Seacoast businesses team up for green awareness

A new business-to-business networking group on the Seacoast is working toward raising awareness about green companies to both consumers and other businesses.

Through the Green Alliance, sustainable businesses are working together to pool marketing resources and form a co-op for consumers to have access to discounted green goods and services.

“We have two basic pillars of what we’re trying to do. One is to raise the profile of businesses that are doing the right thing. The other is to offer the goods and services of those companies at a discount through a co-op,” said Sarah Brown, the Portsmouth-based alliance’s project director.

Member companies fall into two general categories — those that offer a green alternative to a standard product, such as organic lawn care, and those that have instituted some level of sustainability as a general practice within the company.

“We don’t necessarily want the ones that have already done everything,” said Brown about the group’s membership makeup. “As long as they can show they’ve taken some steps, we’d encourage them to join.”

Sprouts, buds and blossoms

The alliance offers two membership levels. Business Partner members pay yearly dues of $1,000 or more, based on the number of employees and receive assistance in strengthening their green initiatives as well as cross-promotional marketing services, business-to-business networking and inclusion in the co-op database of green companies.

Companies that are interested in becoming Business Partner members receive an in-depth evaluation of their green practices and can either fall into the “Sprout” level, for those just beginning their sustainability programs, the “Bud” level, for companies that have already established a number of green practices, or “Blossoms,” those that have undertaken sophisticated and comprehensive initiatives to create a fully sustainable businesses.

Business Partners also must allow their customers to become part of the Green Alliance’s marketing database, since cross-marketing is a hallmark of the group. These customers are offered the option of a free six-month membership in the co-op.

Monthly networking meetings and a monthly e-newsletter highlighting recent developments and best-practices of member companies is also included with Business Partner membership.

Through the Green Alliance’s seven-member environmental advisory board — a veritable who’s who of regional green leaders, including Michelle Veasey of the New Hampshire Sustainable Lodging and Restaurant Program and John Rudolph, director of the Bi-State Green Project — businesses will receive assistance and advice on how to grow their sustainability practices.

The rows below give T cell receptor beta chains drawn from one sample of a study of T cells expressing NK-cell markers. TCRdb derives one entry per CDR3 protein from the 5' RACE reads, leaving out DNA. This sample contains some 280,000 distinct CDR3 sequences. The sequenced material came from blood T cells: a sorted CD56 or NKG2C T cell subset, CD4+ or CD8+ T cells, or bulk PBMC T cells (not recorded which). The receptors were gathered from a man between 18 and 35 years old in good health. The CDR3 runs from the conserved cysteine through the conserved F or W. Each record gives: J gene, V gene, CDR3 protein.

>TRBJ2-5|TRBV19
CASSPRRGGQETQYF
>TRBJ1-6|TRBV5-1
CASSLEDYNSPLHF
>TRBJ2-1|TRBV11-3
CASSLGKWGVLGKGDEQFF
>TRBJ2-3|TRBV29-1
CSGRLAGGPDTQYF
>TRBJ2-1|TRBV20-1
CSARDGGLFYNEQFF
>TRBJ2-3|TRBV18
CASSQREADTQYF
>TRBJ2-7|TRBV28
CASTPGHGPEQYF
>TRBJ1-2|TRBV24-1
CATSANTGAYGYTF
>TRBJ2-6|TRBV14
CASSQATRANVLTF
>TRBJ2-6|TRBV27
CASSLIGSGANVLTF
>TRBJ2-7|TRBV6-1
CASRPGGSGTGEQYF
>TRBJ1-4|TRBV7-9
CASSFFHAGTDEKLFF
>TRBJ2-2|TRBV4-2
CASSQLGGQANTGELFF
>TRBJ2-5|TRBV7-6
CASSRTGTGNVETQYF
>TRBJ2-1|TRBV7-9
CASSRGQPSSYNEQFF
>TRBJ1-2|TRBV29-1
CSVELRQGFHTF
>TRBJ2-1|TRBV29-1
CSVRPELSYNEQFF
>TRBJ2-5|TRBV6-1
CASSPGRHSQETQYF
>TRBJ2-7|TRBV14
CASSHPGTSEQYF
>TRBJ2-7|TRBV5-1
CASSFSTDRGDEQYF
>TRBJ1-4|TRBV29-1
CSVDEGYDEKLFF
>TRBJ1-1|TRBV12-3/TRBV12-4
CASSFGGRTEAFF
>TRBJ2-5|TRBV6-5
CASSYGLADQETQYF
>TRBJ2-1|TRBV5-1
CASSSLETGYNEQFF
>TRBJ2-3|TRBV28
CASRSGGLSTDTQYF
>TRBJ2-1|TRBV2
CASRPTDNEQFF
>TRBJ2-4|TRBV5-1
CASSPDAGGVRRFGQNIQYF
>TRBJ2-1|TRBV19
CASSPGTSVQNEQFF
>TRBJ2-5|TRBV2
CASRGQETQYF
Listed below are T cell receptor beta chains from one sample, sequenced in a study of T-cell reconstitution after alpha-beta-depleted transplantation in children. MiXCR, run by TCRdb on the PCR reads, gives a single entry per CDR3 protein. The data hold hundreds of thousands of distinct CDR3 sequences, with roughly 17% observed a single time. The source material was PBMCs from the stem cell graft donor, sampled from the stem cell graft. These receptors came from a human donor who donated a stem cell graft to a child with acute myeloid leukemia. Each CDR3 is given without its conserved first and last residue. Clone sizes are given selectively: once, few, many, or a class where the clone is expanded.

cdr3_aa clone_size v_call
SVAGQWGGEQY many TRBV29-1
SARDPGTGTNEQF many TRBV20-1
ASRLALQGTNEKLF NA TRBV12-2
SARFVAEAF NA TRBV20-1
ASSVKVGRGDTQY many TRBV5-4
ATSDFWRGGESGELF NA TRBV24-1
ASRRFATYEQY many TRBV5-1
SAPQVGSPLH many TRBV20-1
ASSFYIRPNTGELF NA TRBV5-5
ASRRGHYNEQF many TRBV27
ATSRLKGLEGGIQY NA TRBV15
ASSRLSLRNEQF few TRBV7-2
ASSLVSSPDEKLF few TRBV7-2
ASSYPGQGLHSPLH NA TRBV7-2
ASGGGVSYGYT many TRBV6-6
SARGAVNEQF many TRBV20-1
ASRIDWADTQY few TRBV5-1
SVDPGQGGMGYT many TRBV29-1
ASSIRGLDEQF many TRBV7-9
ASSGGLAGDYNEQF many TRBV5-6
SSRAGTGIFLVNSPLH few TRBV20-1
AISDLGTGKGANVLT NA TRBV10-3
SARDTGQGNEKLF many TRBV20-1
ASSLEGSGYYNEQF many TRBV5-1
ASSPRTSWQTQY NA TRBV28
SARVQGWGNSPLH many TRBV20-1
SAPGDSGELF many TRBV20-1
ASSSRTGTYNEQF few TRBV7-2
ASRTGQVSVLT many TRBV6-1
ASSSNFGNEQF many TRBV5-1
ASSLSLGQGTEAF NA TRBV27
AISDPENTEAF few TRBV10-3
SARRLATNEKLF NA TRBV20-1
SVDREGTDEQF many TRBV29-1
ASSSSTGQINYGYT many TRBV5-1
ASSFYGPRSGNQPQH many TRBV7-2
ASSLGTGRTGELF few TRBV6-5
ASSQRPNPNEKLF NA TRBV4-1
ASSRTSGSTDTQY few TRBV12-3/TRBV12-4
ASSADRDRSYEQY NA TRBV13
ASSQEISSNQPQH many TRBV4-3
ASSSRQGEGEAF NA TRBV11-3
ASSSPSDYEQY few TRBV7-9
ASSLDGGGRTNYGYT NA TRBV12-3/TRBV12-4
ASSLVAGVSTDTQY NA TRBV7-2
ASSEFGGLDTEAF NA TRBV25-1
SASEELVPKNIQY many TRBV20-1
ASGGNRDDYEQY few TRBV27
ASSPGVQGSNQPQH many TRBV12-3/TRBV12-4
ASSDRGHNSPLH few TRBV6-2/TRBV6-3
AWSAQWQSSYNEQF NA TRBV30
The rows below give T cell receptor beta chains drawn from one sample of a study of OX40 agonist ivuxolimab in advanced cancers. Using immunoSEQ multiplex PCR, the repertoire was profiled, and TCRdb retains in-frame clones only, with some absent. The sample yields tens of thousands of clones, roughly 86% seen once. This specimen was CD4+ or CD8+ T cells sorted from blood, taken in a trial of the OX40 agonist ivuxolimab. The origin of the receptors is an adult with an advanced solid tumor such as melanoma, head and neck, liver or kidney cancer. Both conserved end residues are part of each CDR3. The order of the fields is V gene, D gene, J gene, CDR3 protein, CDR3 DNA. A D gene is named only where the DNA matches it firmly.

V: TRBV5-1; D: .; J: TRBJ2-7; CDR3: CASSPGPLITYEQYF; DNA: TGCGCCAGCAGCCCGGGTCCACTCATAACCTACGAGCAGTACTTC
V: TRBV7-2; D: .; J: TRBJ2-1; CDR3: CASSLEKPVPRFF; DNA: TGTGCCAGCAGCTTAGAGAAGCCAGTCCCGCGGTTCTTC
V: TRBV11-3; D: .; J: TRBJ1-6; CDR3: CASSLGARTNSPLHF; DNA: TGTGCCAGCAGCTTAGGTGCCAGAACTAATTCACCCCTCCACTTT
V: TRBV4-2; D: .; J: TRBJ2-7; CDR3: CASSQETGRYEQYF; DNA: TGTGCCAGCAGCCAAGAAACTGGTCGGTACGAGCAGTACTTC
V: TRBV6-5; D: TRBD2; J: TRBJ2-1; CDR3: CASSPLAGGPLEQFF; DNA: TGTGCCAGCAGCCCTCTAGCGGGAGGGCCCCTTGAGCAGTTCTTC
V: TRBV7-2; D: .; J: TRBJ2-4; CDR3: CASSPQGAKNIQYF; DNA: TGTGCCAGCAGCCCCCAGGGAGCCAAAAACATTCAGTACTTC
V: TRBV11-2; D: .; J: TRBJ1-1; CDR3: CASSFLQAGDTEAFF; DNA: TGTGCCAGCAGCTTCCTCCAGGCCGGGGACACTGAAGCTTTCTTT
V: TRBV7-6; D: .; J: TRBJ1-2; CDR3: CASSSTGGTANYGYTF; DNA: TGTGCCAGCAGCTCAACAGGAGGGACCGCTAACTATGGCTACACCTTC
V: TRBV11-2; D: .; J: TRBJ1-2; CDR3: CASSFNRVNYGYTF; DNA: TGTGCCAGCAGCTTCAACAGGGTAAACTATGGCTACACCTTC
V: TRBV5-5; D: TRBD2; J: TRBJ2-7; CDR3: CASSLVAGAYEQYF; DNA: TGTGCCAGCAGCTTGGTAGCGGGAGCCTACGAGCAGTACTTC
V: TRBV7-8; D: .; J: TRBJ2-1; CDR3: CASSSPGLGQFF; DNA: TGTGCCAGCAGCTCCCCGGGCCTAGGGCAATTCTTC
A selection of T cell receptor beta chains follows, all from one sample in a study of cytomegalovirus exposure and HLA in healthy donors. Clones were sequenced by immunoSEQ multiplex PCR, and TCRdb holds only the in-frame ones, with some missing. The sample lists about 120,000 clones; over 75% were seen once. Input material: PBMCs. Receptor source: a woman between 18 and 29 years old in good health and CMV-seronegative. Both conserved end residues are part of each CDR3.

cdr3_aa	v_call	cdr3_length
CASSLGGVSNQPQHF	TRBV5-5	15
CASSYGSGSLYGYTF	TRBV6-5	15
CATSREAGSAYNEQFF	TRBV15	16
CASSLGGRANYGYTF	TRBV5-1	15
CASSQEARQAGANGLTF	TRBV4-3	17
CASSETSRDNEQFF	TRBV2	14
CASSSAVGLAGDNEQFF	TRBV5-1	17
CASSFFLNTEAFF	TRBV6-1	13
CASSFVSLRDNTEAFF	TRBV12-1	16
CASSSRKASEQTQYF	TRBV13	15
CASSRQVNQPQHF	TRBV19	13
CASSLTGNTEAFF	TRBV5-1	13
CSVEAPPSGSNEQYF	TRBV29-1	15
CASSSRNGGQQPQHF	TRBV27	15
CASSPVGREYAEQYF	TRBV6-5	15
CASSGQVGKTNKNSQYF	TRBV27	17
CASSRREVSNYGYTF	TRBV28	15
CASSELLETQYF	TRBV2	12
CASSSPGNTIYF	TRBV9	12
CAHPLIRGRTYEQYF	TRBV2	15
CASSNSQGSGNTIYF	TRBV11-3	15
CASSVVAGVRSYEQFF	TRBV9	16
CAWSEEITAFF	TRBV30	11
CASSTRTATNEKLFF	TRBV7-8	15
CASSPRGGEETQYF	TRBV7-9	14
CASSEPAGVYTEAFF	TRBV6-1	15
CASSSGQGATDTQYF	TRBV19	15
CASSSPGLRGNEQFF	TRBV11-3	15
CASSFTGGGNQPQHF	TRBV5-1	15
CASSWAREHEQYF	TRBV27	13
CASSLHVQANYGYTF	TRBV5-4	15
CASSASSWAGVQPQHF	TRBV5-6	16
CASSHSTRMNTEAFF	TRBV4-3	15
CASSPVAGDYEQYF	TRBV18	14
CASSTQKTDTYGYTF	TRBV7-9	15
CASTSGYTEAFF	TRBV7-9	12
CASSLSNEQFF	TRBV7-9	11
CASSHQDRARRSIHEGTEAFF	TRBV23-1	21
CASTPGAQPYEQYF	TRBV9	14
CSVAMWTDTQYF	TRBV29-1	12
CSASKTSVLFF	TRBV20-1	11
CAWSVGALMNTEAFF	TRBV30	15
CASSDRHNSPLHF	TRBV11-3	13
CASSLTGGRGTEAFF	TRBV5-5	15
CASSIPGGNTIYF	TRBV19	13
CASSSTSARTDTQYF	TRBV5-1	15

“We expect that Sprout members, for example, within a year will move to the Bud level,” said Brown.

Companies that only want to be a part of the co-op pay a yearly fee of $35 to get access to a Web directory of businesses that offer green alternative goods and services at a discount.

“A lot of times, it just costs more to do the right thing,” said Brown. “Discounts help bring down the cost a little bit.”

‘Doing the right thing’

The Green Alliance had its beginnings in the conversations of two business owners, Andrew Keller of Simply Green Biofuels of Stratham and James Reinertson of Purely Organic Lawn Care, based in York Harbor, Maine.

“They had known each other for years and began to offer discounts to each other’s customers,” said Brown. “They began to believe that this kind of cross-promotion could really be helpful to other companies.”

Brown, who also formed the original organization that developed into the Energy Efficiency Committee in Kittery, Maine, said that she heard of more and more businesses that were “doing the right thing” in going green, but consumers hadn’t heard what sustainable initiatives those companies had undertaken.

She met with Simply Green and Purely Organic and was found it was “just incredible what they were already doing, but the community didn’t know.”

While many chambers of commerce have green committees and even larger nonprofit organizations, such as New Hampshire Businesses for Social Responsibility, exist to support businesses in their sustainable endeavors, Brown said she sees the Green Alliance as “working on a smaller scale, but offering larger services.”

“There are a lot of great organizations out there, but while chambers work to promote their members in an overall, regional way, we’re really trying to raise the profile of individual businesses,” she said.

The Green Alliance also is a for-profit group funded largely from membership dues. Businesses with five or fewer employees pay an annual fee of $1,000, those with six to 15 employees, $1,500, and those with more than 15 employees pay $2,000 each year.

Is Brown worried that the price might be a little steep for many small businesses?

“It depends on the kind of business,” she answered. “You could spend $1,000 on an ad in the Portsmouth Herald. It all depends on how the company wants to budget their marketing dollars.”

She did say, in certain circumstances, the Green Alliance will work with companies interested in becoming a Business Partner but cannot afford the membership dues, “but they have to be ‘early adopters’ and be real environmental leaders.”

While thus far alliance members are all based on the Seacoast, Brown said she would consider inviting a business in if it offered something that wasn’t available in the area.

“We want a diverse portfolio of businesses,” she said. “The point is to inform, educate and encourage businesses and consumers to make wiser choices.”

For more information on the Green Alliance, visit or call 603-817-4694.

Cindy Kibbe can be reached at